The Veteran has been diagnosed with residuals of a right acetabular fracture dislocation and subsequent multiple revised right total hip arthritis, status post right ankle fusion.  See November 2010 VA Examination report.  Nevertheless, after a review of all the lay and medical evidence of record, the Board finds that the weight of the evidence demonstrates that the Veteran’s willful misconduct was the proximate cause of his right hip disability.  In pertinent part, service treatment records and a civilian police report show that in March 1989 the Veteran was involved in a motor vehicle accident and was found intoxicated at the scene of the incident.  As a result of that incident, the Veteran sustained a right hip fracture.  He was transferred to a hospital, and the attending nurse drew a blood sample that showed a blood alcohol content (BAC) of .22 percent.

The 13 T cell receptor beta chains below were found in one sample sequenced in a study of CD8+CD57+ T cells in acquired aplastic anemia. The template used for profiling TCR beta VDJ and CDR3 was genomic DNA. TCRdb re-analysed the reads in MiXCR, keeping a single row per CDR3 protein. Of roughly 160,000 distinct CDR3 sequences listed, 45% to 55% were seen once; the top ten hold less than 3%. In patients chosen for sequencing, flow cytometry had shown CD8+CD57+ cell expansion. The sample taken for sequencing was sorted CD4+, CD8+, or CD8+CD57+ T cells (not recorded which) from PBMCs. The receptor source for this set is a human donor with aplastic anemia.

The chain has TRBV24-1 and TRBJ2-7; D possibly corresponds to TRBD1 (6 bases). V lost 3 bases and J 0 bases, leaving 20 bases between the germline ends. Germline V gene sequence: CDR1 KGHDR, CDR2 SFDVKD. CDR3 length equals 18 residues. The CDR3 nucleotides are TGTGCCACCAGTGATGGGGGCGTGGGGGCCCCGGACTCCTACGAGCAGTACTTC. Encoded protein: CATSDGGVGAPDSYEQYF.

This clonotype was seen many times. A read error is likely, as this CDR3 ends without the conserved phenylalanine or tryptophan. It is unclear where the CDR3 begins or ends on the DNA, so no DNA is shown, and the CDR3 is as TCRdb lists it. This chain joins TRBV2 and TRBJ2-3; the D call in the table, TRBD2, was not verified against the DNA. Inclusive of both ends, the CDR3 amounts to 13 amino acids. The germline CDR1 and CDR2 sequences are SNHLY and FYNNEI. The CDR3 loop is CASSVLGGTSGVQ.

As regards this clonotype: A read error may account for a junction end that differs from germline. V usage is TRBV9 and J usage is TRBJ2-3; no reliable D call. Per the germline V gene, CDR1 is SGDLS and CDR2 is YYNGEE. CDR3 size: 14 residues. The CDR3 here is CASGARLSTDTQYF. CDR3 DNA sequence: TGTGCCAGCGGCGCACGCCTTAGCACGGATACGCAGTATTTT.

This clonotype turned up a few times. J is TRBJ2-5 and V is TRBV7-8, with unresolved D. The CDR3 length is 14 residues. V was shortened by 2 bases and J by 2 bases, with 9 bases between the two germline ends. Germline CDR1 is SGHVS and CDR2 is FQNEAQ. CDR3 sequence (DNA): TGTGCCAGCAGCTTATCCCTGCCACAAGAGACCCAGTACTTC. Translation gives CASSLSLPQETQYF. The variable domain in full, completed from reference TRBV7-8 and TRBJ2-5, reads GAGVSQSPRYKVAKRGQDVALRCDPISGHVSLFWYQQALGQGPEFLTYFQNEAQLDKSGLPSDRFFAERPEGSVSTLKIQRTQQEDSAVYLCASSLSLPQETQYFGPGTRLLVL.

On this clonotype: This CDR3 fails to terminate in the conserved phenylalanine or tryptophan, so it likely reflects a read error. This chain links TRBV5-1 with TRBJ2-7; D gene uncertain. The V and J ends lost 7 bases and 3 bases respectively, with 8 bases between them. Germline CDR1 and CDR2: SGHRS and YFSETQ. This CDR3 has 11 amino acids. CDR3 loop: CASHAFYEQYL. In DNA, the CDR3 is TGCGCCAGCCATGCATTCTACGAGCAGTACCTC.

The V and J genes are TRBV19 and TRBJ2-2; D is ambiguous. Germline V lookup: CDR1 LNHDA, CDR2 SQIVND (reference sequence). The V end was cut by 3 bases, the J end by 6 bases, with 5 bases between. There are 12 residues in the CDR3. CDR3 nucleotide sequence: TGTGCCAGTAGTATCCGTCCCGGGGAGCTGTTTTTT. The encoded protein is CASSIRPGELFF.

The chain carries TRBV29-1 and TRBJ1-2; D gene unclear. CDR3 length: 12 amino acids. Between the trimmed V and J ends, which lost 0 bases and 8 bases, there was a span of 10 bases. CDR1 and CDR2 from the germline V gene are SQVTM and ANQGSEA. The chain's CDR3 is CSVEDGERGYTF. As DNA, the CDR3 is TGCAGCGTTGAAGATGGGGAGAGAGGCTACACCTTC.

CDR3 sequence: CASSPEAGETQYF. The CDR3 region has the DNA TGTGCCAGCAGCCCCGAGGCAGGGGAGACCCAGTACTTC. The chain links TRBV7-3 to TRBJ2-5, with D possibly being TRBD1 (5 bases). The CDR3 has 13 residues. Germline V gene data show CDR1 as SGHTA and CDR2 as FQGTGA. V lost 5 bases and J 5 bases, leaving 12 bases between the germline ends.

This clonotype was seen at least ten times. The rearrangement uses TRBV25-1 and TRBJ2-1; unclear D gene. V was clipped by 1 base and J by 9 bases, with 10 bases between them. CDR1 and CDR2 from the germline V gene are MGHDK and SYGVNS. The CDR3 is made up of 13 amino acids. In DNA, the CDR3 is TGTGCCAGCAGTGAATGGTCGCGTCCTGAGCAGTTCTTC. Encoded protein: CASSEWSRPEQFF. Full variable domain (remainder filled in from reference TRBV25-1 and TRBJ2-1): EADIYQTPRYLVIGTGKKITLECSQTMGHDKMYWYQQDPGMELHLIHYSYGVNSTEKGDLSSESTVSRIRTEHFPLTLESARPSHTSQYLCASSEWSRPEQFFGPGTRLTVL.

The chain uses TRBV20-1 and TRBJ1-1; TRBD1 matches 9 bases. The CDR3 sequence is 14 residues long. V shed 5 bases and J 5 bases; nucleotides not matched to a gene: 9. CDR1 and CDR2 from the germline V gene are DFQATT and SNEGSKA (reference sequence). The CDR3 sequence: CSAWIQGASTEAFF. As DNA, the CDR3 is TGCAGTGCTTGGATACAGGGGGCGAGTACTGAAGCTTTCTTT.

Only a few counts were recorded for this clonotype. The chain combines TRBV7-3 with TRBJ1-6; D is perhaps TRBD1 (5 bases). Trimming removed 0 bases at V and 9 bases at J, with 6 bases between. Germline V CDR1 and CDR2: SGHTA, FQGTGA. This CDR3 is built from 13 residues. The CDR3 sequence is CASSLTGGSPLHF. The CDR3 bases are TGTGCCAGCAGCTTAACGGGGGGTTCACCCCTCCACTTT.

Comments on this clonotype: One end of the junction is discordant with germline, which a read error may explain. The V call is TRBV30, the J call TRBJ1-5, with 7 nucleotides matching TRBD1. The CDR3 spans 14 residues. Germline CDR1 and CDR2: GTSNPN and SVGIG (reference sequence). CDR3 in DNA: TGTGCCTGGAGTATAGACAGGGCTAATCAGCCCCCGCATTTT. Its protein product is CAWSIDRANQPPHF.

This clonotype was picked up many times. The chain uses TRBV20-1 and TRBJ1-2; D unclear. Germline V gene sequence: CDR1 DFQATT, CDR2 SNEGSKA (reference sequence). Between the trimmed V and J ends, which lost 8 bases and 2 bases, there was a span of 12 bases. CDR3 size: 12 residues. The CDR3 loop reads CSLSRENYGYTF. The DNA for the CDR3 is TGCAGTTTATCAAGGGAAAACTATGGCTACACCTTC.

In November 2010, the Veteran underwent a VA examination to determine the etiology of his right hip disorder.  The VA examiner documented that the Veteran sustained a single motor vehicle collision in March 1989, during which he sustained a right acetabular fraction dislocation.  Thereafter, the Veteran developed severe posttraumatic degenerative joint disease and has undergone right hip arthroplasty and subsequent hip revision surgeries.  Based on this information, the VA examiner concluded that the Veteran’s current right hip disorder was the direct result of the injuries he sustained in the March 1989 incident.